First, let me get this out of the way – libraries are not in competition with tech companies such as Google and Amazon. You only need to look at the search results for “what really happened to dinosaurs?” to know Google isn’t doing the best job answering reference questions. And sure they might not be “evil” but they sure as heck are “good” (and even they know it). And they might be masters at mining your data but if you need any form of tech support, say if you are locked out of your Gmail account, unless you’re Robert Scoble you are going to get a big ole FU, actually it will be worse than that, you will be completely ignored because they do not care about you. Let me repeat that; they do not care about you. See where libraries might not be in competition with a for-profit company like that?
But I digress I started this post for another reason. I want to talk about the issues with library employees and the competition mindset.
First, let’s talk about your professional librarians. These people earned a master’s degree (or two) in order to take a $30,000 a year job with so-so benefits. Now there are many reasons that people work where they work, and I don’t want to go down that path but if you do check out Drive by Daniel Pink, but it is safe to say that it isn’t the pay or even the benefits that motivate them.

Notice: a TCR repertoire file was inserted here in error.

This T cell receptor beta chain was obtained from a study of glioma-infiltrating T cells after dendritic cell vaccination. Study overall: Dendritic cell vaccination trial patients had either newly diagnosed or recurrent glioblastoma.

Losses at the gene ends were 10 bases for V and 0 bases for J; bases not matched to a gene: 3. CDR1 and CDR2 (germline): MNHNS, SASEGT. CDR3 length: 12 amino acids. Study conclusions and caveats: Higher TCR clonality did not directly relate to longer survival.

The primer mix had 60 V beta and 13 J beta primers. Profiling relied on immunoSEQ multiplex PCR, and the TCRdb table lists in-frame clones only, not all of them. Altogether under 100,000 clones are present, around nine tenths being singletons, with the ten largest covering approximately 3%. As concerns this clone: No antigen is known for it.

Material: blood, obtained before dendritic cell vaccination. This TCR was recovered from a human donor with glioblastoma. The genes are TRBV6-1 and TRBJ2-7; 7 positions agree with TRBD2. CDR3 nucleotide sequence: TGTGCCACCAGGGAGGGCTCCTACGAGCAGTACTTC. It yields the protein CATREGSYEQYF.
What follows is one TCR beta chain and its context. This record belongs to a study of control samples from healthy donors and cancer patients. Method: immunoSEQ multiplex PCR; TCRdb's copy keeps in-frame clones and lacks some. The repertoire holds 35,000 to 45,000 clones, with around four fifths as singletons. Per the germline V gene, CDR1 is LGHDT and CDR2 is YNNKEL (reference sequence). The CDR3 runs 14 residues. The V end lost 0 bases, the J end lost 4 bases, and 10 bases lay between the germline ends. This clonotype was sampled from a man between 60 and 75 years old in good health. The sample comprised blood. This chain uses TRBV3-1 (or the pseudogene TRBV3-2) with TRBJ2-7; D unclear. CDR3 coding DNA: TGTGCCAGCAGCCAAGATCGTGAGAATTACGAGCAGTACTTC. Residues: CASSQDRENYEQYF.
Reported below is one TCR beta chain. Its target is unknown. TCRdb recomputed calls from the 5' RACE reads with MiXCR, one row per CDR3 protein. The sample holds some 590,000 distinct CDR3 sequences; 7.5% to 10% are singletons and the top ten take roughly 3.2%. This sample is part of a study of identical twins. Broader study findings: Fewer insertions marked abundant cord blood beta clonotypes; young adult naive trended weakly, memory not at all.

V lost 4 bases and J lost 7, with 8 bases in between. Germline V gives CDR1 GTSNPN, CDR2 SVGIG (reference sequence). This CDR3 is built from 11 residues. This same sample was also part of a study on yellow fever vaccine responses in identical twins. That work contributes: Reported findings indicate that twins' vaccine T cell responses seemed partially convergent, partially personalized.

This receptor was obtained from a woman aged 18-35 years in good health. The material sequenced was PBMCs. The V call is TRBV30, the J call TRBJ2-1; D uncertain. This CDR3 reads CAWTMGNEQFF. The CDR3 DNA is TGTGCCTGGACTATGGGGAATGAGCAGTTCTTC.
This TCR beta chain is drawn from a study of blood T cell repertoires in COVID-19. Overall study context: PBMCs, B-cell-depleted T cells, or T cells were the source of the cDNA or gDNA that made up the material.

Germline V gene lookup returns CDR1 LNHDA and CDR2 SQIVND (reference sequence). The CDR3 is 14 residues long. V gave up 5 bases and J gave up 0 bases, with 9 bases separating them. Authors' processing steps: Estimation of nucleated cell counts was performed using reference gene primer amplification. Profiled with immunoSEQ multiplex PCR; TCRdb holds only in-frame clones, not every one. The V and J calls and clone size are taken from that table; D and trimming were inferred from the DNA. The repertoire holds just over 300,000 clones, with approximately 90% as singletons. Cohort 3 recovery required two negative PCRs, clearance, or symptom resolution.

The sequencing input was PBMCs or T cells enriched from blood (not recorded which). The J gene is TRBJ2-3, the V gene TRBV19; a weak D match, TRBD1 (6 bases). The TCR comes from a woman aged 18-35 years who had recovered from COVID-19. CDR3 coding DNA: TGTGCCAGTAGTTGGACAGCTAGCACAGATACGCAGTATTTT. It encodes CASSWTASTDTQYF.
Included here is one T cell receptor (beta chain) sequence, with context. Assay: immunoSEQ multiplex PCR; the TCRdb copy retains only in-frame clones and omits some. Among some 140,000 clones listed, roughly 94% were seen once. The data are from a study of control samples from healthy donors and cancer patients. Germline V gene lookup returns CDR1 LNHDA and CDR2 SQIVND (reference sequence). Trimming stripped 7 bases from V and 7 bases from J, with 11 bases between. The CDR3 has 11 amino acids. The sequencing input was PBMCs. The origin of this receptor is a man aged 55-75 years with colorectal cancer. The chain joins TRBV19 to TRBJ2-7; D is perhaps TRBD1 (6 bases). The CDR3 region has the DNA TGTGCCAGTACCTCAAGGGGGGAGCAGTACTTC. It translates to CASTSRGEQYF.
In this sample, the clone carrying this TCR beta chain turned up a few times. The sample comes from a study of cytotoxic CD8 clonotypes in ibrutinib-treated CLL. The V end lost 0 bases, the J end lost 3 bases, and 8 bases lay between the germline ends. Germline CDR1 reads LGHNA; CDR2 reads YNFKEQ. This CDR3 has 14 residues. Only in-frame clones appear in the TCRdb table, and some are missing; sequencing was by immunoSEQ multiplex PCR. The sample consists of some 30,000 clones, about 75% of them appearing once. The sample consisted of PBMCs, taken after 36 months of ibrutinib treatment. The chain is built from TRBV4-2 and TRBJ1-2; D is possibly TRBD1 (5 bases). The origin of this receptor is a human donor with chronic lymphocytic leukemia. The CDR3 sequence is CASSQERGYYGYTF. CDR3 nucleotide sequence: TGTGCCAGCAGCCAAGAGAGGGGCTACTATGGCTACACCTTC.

It is something tied to the instinct role of libraries whether that be in a democracy or in the communities they serve or the populations they serve. Those ideals are probably embodied in one or more of the tenets of the Bill of Rights which include intellectual freedom (which includes the right to privacy) and censorship. Tech companies do not care about these at least not in the same way. As for non-MLS staff, one only needs to look at how Amazon treats its workers that don’t have an office to know that is a practice we do not want to exemplify. (and even those with an office it seems)
By adopting the attitude and mentality of tech companies in the belief that libraries must compete with them, we are throwing away what makes libraries unique. Not only that we are also throwing away what makes libraries a unique place to work. While I firmly believe that libraries should be able to offer benefits and pay similar to those provided at tech companies we simply cannot do that. To be clear, I am not saying benefits and pay are the only reason people work at tech companies. I am saying that in the process of following the false need to compete we may be destroying what makes libraries unique not just for their communities but for their staff as well.
Amazon’s only purpose is to sell you goods to make a profit. Googles only purpose is to mine your data to make a profit. The idea of the libraries built upon those two tenets versus the library bill of rights is chilling.
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